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Ford Motor Co. will have 23 vehicles in its lineup by 2023 — three more than it does today — despite plans to cut passenger cars from its portfolio.

"It's not a strategy to shrink," Hau Thai-Tang, Ford's executive vice president of product development and purchasing, said Thursday. "This is not us shrinking and reducing our size in the marketplace. It's all about reallocating resources and capital where we can win, also consistent with some of the consumer trends we're seeing."

The automaker said in March that nearly nine out of every 10 vehicles sold in 2020 will be a truck, SUV or commercial vehicle. Ford would achieve that ratio by cutting cars.

The automaker plans to transition at least one of the nameplates currently on its sedans into larger crossovers. The Focus Active crossover will debut in the U.S. in the second half of 2019. The Fusion, Taurus and Fiesta sedans will be cut, though the automaker stressed that does not mean those nameplates will disappear.

All told, Ford will add nine new nameplates in the next few years, seven of which will be trucks and utility vehicles, Thai-Tang said Thursday. 

Ford is braving slipping sales in 2018 as consumer demand wanes and its lineup becomes more stale compared to its competition.The automaker plans to cut its average product age from 5.7 years to 3.3 years by 2020. 

The decision to cut cars to focus on SUVs is driven in part by consumer demand of utility in a vehicle. The sedan design doesn't deliver the value — or return on investment — Ford needs.

"This is a really important secular shift," Thai-Tang said. "It's not something that's cyclical. It's not a fad, it's not a trend."

Leadership at Ford is reacting to that market shift, as other automakers' product cadence lined up more directly with that shift among consumers. Thai-Tang said Thursday that in 2015 the automaker spent as much money on cars as it did on SUVs — and it spent more money on cars than it spent on trucks.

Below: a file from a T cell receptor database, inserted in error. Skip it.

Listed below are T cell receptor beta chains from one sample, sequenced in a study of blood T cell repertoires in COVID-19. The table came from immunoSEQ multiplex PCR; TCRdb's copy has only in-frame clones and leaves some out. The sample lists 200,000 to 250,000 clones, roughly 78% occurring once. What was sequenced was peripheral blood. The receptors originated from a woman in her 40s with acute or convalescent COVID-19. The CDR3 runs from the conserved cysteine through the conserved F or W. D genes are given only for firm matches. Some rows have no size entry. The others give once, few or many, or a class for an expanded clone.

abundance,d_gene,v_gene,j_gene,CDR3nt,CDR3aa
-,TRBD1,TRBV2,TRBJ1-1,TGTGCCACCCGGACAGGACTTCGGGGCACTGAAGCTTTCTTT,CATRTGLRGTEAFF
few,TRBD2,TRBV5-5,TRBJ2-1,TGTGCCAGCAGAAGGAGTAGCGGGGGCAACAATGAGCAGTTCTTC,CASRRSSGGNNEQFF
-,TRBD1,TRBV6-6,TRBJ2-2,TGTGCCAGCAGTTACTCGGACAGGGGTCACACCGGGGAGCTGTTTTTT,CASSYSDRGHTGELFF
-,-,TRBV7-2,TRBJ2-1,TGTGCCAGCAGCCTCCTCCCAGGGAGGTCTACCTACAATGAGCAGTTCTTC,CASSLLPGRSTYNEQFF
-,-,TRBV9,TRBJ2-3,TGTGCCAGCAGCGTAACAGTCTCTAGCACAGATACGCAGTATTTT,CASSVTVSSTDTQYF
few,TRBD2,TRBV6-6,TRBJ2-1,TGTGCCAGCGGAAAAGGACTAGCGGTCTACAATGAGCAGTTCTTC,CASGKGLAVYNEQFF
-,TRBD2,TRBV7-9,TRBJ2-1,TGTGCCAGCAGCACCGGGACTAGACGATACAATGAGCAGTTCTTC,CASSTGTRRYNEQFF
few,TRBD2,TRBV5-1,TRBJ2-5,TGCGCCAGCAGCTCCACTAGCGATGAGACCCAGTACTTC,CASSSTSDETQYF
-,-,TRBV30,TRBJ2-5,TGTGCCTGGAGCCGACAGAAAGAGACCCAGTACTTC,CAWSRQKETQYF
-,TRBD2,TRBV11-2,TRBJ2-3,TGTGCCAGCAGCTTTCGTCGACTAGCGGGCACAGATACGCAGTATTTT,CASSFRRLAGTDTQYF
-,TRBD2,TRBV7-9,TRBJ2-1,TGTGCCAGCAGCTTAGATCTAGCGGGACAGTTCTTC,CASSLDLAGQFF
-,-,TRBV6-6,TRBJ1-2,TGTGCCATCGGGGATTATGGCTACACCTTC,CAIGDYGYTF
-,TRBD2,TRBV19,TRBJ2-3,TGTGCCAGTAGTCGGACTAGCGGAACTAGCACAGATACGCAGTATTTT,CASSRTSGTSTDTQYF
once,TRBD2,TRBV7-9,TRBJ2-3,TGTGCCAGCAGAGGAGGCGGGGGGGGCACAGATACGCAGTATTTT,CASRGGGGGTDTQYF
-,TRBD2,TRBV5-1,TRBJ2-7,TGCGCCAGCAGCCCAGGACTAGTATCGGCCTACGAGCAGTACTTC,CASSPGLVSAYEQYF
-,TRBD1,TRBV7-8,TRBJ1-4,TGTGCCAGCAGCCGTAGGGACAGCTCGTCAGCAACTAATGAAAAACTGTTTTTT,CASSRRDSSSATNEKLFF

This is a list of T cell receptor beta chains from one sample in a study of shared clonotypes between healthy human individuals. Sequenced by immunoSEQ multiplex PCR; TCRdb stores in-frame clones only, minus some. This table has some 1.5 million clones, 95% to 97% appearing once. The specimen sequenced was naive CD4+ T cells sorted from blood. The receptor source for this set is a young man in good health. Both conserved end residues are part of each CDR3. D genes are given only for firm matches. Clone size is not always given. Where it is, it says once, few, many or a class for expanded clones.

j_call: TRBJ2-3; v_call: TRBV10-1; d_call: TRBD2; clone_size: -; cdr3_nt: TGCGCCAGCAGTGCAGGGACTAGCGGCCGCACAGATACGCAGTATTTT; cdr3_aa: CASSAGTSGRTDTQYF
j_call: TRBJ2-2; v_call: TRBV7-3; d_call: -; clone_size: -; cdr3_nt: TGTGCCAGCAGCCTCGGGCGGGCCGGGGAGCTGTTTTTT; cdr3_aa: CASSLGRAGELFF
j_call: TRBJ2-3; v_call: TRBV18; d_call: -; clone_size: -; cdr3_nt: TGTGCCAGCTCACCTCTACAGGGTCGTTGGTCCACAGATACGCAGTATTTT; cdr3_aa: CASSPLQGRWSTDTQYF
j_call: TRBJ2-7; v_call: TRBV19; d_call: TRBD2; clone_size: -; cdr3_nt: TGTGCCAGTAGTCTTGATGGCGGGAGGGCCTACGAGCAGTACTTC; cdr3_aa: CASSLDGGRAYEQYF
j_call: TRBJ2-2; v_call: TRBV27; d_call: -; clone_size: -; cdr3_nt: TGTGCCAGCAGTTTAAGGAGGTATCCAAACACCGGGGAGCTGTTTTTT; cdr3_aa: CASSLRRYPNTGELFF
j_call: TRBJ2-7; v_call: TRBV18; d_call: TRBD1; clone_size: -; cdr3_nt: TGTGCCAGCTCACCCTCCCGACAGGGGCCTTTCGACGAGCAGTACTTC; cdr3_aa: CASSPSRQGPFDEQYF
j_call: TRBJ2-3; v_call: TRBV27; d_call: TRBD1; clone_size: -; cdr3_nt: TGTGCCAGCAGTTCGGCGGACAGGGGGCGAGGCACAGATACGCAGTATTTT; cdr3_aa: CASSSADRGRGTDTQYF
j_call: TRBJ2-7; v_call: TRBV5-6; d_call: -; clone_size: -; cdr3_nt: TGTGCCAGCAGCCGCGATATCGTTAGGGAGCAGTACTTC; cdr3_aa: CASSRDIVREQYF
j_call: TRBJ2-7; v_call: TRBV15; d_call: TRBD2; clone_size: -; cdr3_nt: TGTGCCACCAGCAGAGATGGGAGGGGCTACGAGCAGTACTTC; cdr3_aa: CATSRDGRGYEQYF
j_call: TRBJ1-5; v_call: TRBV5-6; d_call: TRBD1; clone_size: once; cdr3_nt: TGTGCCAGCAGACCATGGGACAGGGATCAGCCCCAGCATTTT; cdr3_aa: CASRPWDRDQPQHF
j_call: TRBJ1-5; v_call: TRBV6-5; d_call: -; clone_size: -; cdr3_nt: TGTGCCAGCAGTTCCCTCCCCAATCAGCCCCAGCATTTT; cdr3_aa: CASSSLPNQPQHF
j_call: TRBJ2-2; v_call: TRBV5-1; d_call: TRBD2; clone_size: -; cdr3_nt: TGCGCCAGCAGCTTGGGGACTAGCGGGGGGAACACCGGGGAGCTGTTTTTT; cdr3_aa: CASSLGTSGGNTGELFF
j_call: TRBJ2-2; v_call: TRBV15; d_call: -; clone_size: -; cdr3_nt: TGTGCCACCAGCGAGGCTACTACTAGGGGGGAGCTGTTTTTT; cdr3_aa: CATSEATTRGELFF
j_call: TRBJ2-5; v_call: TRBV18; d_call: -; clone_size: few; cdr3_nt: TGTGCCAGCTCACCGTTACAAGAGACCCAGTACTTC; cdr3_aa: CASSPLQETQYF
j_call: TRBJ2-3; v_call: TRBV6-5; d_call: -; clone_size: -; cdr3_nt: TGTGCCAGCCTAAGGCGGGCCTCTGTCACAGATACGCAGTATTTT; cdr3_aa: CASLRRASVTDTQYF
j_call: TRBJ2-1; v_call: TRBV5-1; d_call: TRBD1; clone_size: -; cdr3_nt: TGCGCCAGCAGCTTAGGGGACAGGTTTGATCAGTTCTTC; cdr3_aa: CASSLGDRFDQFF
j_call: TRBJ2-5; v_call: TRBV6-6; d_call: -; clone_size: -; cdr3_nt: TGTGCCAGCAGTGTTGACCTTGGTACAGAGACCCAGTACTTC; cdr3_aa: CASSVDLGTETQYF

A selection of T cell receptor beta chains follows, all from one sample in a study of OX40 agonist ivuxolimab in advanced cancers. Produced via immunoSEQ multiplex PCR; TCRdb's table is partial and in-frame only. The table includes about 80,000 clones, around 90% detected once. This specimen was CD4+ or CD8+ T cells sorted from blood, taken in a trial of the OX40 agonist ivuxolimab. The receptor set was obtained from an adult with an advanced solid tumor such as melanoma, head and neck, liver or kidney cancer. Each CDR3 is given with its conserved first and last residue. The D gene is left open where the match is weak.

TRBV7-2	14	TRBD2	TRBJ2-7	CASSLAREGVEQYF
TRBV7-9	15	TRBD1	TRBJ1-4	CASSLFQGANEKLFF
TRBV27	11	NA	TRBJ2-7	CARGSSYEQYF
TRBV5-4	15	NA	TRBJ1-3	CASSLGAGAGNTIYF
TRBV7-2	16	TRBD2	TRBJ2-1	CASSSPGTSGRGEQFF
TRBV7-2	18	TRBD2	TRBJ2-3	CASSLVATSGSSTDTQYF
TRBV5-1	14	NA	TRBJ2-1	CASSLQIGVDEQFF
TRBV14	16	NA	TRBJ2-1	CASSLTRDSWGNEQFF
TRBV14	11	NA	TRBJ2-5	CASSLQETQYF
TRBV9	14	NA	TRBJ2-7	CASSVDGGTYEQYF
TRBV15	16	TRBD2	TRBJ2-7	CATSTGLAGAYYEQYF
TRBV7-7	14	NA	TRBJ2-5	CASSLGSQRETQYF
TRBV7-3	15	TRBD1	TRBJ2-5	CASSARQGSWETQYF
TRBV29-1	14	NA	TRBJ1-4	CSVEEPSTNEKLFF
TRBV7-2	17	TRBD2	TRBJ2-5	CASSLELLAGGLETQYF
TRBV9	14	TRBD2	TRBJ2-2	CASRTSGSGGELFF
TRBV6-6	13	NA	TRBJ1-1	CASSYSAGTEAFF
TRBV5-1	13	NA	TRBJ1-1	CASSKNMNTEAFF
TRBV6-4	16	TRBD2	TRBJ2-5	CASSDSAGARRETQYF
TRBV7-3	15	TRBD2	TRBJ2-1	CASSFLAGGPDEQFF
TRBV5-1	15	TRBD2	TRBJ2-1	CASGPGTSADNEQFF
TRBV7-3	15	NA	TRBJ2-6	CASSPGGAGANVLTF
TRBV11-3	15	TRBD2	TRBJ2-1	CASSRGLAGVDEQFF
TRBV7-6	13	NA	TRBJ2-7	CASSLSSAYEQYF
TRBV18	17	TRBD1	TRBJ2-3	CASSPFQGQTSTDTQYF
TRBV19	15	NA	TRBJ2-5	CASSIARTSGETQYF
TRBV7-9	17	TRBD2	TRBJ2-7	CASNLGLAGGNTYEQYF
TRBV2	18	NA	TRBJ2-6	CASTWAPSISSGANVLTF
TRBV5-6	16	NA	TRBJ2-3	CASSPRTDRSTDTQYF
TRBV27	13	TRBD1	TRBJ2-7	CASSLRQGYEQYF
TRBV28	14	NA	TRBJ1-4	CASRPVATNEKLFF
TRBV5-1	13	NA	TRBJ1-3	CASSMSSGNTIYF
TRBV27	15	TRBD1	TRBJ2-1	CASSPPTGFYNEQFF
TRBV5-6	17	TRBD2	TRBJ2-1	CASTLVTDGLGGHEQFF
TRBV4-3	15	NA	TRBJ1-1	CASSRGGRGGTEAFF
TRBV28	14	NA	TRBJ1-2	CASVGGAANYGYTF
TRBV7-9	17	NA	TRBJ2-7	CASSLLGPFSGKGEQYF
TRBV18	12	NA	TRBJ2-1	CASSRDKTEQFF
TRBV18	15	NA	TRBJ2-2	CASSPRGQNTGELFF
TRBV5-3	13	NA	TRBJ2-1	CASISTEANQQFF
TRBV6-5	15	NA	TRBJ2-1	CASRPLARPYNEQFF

Starting this year, 80 percent of Ford's capital will be spent on trucks and sport utilities, he said. 

Rejuvenating the portfolio will be spurred largely by Ford's shift to use five "flexible" vehicle architectures that would cut costs and production times. Under the new design structure, new Ford vehicles would be built on one of five architectures: front-wheel drive unibody, rear-wheel drive unibody, commercial van unibody, body-on-frame or a battery-electric platform.

The architectures will allow Ford some manufacturing flexibility that could save the automaker from converting a plant if it needs to make a different vehicle using the same architecture.

That transition is part of a cost-cutting strategy Ford executives are planning for the next few years. The automaker plans to cut $25.5 billion in operating costs by 2022. Ford executives also plan to spend $11 billion over the next three to five years to restructure its global business.

But that's failed to resonate with Wall Street. Shares of Ford stock closed trading Wednesday at $9.45, their lowest in more than five years; Thursday's trading closed at $9.51.

"We have to do a good job not only telling the story and the rationale, but giving them tangible proof points," Thai-Tang said. "We understand the issues, we have a point of view on how we're going to fix it, and now we're implementing it."

ithibodeau@detroitnews.com

Twitter: @Ian_Thibodeau

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